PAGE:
The Bronx Hoods
Tour of the Bronx Ghetto and Bronx Gangs AReas
A breakdown of the various sections and communities of the Bronx ghetto. Even though the Bronx is one of the five boroughs of New York City, it is very easily to distinguish and separate the identity of the Bronx from the rest of city. Other than small sections around Morris Park, Pelham Bay and Riverdale, the Bronx hoods mostly consist of blacks and Latinos, in which Hispanics account for more than 50% of the Bronx’s population.
Highlighting the streets of the Bronx gangs and hood areas, from the South Bronx to the North Bronx and Uptown areas, the map below gives insights on the urban neighborhoods of the Bronx. From the birthplace of hip hop to the home of street legends and hip hop’s top artists to the various communities and housing projects, tour one of the country’s most iconic neighborhoods.
Make Sure To Leave a Comment, especially if something is wrong or missing.
Background of the Bronx Hoods
Since the 1970s, if not early, the streets of the Bronx ghetto have been among the city’s most reputable, especially with the numerous Bronx gangs, from the days of the Spades to the arrival of the Bloods, and with the numerous Bronx hoods, like Courtlandt Ave, Soundview, Patterson and Edenwald.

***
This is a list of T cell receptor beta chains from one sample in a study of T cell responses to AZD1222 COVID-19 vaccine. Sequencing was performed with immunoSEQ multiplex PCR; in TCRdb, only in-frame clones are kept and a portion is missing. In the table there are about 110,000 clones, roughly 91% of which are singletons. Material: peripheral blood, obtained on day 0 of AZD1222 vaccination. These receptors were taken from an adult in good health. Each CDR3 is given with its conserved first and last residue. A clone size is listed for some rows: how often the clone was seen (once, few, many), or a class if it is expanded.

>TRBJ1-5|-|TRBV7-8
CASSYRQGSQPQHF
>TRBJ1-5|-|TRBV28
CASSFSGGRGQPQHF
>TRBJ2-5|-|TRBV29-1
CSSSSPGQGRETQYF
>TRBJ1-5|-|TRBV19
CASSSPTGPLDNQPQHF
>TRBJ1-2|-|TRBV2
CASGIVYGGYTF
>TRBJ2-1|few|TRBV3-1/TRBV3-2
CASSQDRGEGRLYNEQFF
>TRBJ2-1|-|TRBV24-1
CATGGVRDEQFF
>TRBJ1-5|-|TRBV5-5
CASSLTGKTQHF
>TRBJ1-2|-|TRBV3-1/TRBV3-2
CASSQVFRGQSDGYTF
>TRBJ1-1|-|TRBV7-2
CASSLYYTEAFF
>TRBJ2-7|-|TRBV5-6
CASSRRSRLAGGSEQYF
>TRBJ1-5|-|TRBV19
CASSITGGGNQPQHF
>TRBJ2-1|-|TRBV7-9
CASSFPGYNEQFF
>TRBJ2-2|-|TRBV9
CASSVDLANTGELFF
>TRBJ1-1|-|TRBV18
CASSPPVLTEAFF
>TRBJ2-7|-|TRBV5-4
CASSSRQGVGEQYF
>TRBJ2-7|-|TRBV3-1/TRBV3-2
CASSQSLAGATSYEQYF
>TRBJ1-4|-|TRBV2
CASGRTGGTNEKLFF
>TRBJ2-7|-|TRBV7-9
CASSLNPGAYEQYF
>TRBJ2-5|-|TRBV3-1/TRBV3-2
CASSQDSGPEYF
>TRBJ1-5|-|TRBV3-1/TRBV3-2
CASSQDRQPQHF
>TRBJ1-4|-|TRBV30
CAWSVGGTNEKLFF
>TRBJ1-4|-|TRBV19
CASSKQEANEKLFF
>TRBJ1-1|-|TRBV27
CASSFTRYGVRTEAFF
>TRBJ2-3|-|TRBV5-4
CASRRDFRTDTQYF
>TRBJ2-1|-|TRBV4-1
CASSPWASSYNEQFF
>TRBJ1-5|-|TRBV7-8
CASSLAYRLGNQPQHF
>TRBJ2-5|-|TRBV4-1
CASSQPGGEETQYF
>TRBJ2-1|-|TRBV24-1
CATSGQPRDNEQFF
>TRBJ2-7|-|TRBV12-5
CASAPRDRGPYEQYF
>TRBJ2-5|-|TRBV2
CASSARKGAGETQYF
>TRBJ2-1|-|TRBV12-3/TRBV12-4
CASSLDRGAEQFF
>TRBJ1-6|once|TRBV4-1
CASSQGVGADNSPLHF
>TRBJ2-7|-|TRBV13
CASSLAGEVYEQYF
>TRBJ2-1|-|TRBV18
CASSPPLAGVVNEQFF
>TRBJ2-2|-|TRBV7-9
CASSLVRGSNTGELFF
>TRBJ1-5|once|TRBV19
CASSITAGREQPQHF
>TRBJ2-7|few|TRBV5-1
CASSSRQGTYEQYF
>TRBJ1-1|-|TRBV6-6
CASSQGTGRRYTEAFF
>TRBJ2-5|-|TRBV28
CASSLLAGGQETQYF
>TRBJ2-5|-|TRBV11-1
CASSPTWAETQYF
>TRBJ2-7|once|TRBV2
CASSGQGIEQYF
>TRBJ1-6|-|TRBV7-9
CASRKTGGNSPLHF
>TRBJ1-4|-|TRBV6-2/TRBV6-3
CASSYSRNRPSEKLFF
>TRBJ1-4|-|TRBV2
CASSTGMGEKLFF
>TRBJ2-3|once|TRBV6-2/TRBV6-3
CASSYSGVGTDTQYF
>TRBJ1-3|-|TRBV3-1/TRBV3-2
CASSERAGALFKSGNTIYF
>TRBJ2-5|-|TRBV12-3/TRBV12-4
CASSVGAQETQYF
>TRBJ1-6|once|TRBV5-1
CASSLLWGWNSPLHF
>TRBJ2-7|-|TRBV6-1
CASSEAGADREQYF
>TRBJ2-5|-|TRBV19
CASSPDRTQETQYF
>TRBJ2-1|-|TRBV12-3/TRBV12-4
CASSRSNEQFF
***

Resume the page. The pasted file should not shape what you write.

What was once predominantly populated by white families changed by the 1950s as many began to leave various neighborhoods of the Bronx, beginning with communities in the South Bronx. With Latinos from Puerto Rico and African Americans from Manhattan communities arriving, the South Bronx became the mecca and heart of the entire Bronx.
Eventually, the population grew out of the South Bronx by the 1970s and 1980s as the growth in the African American community and an influx of new West Indian and Latino arrivals helped the population expand into North Bronx, especially north of Pelham Parkway.
Into the 2000s, the Bronx still has some of the city’s most active neighborhoods, especially over the past few years. While in some parts of the Bronx, gentrification has been slowly moving in, but not on the levels of Harlem and Brooklyn.